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Pinterest: Blocking Spammers


Pinterest chooses not to let users block spammers, encouraging users to report the spammers to them instead. Talk about making a rod for your own back!
I never know whether to be amused or irritated when I see new social networks repeat old errors. In Pinterest’s case, they refuse to give users tools to manage their own networks.

Background

Spammers can  tag you in Pins, meaning you get an email each time “Weight loss- how I lost 20lbs” or “Viagra special offer!!” over and over and over. Oh Joy. Oh Bliss. You can’t filter or block spammers, only send an email to Customer Service.

Impact – Customer Service

Customer Service will be INUNDATED. Instead of an automated message telling users how to block ex friends they have had an argument with, members that are trolling them or spammers selling them stuff, Customer Service has to deal with each request. How many staff do you need for 10.4 million members who see something they don’t like?

Impact: Loss of membership

I’m debating a) removing all email notification (not good) or b) deleting my Pinterest account (worse). For a network 80% women, to not be able to block abusive, intrusive or spammy messages is a massive oversight. Forcing users to turn off email to remove inappropriate communications will lose Pinterest an important distribution channel (no emails means less and less reason to come back to Pinterest). And when women delete social networking accounts they attempt to incite others to do so as well. Never a good thing to build an anti community as you build the Pinterest community.

Impact: Legal

This lack of social management tools is a lawsuit in the making. There just needs to be ONE harassment situation where Customer Service fails to respond (the “report this user” link on email is broken) and the Judge will cite Facebook & Twitter ability to block users as a tool to remove unwanted members from contacting you & Pinterest will face as big a risk as the copyright battles.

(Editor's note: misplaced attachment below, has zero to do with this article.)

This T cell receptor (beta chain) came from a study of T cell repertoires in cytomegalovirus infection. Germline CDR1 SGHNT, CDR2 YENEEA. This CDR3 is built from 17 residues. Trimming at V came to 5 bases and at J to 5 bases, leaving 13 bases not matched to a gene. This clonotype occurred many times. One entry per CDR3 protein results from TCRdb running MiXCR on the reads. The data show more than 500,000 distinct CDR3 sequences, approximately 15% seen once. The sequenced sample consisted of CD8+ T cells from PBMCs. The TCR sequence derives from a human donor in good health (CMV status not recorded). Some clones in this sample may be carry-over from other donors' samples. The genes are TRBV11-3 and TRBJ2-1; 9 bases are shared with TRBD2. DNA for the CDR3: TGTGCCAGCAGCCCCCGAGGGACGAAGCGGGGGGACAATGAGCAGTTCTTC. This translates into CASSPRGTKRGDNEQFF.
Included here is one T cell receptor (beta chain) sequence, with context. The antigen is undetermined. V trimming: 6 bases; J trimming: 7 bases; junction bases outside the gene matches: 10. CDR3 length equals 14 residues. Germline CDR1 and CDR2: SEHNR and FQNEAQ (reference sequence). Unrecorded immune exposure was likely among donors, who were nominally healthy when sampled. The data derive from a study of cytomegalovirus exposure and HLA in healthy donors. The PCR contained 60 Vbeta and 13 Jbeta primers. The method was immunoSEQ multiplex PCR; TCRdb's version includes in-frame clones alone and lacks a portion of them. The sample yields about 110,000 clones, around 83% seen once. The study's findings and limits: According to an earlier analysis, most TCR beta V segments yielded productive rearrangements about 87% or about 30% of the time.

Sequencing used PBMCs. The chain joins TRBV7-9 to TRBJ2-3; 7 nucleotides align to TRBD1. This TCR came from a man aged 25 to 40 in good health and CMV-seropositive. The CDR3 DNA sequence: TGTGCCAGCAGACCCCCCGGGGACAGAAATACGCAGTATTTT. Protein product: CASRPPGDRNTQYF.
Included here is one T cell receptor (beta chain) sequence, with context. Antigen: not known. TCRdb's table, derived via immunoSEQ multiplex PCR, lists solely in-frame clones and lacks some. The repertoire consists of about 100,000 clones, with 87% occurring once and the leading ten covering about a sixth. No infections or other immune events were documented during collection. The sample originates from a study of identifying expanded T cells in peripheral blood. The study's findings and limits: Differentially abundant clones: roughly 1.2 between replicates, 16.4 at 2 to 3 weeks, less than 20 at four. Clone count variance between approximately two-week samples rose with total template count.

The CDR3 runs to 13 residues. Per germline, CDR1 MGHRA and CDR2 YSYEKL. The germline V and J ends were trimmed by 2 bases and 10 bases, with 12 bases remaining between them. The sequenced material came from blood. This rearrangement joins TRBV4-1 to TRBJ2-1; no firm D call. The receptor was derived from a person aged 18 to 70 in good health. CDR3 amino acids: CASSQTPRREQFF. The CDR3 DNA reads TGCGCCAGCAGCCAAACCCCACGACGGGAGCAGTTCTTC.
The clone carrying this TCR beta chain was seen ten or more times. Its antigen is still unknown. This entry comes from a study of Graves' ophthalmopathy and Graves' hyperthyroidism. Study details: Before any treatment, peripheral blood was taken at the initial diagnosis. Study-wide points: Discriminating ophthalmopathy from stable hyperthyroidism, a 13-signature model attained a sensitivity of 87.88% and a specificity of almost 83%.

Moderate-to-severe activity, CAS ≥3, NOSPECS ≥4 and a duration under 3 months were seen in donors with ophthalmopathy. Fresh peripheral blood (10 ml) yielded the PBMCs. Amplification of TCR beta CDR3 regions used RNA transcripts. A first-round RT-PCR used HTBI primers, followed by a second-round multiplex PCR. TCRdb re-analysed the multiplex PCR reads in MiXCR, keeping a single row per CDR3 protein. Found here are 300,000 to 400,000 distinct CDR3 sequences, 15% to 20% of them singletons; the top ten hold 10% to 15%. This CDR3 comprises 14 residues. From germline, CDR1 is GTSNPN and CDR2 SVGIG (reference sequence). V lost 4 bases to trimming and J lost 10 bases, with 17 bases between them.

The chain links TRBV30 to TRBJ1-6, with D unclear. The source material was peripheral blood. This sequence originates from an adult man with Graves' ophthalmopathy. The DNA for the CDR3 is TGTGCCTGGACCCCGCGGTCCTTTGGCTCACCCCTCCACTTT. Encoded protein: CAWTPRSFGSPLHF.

Conclusion

Helping members feel safe is Online Community Management 101 & apropos Maslow’s Hierarchy of Needs, functionally imperative.

NOT to include member to member management tools is costly in staff, time, risk, and loss of members. Add a damn Block button already! Sheesh

PS This is the kind of basic error that happens when too many geeky boys create a social network based around tech & don’t let the humanities/social psych peeps have a say. Typical of Google too …

Laurel Papworth

Named by Forbes™ Magazine in the Top 50 Social Media Influencers globally, named Head of Industry, Social Media (Marketing Magazine™) and in the Power150 Media bloggers (AdAge™). CERT IV Training and Assessment certified trainer (Diplomas and Certificates etc) Adult Education. Laurel has manager Facebook Pages for Junior Masterchef, Idol, Big Brother etc. and have consulted on private online communities for banks Westpac, not for profits UNHCR & governments in SE Asia. Lecturer, social media, University of Sydney for 10 years and Laurel has 11,000 online students. Laurel Papworth personally connects to 6 million followers online and has taught around 100,000 people in the last 10 years how to be social media managers.

40 thoughts on “Pinterest: Blocking Spammers

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  6. Oh wow, really, a lawsuit, over customer service?

    I don’t use or advocate for Pinterest, but, really a lawsuit when we know in time the tools will be created as there are many people wanting the same tools.

    The users are the copyright abusers, aren’t they?

  7. That’s rich, coming from people who think nothing of abusing the copyrights of artists and eroding at their living, to threaten lawsuits over spam for “harassment.”

    The same people that feel protected against copyright lawsuit because of their numbers, and that count of the cost and difficulty involved in a lawsuit to flaunt the law.

    Thanks for the laugh.

    1. @Gorm Have you actually used Pinterest?